At Olliers, our inquest team specialises in representing those who may have been the focus of a criminal investigation and who therefore may be required to give evidence at a subsequent inquest. Inquests often take place after a criminal investigation, but can also reach conclusions that trigger a second criminal investigation into a death, even when the first resulted in no criminal charges. This makes effective, robust and proactive legal representation at the inquest particularly important. Our inquest lawyers have represented individuals who have initially faced criminal charges, as well as custody staff where there has been a death in custody, security staff involved in deportations, police doctors and medical staff. We also act for custody staff who may be involved in an IOPC investigation following a death in custody.

How can Olliers help me in relation to an Inquest?

We can assist you with the following:

  • guiding you through the process of the coroner’s initial investigation in to a death
  • post mortems, including if you are seeking alternatives due to religious reasons
  • the return of the body
  • the issuing of the death certificate
  • the actions of the police in investigating a death
  • whether there is likely to be an inquest
  • whether that inquest will be with a jury and the coroner’s powers regarding this
  • whether to apply to be an ‘interested person’ in the inquest
  • witness summonses
  • your right to see the evidence
  • the provision of witness statements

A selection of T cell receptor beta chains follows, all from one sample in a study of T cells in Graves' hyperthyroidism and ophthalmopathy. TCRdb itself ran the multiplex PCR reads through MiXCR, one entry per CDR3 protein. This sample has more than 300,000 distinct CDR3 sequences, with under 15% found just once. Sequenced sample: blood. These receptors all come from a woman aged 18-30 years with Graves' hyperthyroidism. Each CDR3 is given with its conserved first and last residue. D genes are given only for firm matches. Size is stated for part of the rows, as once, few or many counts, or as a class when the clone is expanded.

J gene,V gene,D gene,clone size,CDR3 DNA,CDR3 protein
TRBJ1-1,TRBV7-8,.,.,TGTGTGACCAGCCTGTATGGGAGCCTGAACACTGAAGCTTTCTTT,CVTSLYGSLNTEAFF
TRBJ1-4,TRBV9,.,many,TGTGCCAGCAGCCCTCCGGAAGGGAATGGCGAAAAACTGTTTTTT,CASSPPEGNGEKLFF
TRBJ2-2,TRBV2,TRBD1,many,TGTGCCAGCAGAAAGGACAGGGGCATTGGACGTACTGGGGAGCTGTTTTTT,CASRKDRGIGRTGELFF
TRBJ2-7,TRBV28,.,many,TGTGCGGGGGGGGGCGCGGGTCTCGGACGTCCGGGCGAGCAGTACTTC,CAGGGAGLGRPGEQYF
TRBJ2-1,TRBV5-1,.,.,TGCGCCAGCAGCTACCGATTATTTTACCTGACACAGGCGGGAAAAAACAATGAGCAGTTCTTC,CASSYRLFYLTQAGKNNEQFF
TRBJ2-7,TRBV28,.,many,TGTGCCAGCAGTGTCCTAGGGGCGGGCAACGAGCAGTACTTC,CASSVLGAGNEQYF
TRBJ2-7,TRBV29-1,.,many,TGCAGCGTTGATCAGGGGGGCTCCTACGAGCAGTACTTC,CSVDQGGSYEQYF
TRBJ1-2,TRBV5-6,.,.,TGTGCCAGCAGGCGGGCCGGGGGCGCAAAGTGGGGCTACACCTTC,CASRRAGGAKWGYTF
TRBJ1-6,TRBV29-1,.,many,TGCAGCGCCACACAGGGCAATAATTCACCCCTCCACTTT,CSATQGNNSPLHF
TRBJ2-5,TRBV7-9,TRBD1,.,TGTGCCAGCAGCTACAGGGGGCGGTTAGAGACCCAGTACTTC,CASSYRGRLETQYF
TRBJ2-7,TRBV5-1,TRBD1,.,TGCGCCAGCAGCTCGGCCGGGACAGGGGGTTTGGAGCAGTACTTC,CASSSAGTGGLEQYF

• whether the inquest should look at the wider circumstances of a death
  • what will be made public if an inquest goes ahead
  • challenging decisions made by a coroner
  • instructing expert advocates to appear at court for you
  • how to protect your interests if you are concerned about giving evidence
  • how to deal with other investigation such as those of the police, the IOPC or the Care Quality Commission
  • funding options for representation

Olliers Public Inquiry and Inquest cases

  • Representation of core participant during the Manchester Arena Bombing Inquiry
  • Representation of key witness during the Manchester Arena Bombing Inquiry
  • Representation of client in relation to the Independent Inquiry into Child Sexual Abuse – Residential Schools following receipt of Rule 13 warning letter
  • Representation of an interested party during Operation Resolve, the police investigation into the 1988 Hillsborough disaster
  • Representation of a key witness during the Independent Inquiry into Child Sex Abuse (IICSA), including advice during the police interviews before the inquiry and attendance at the inquiry itself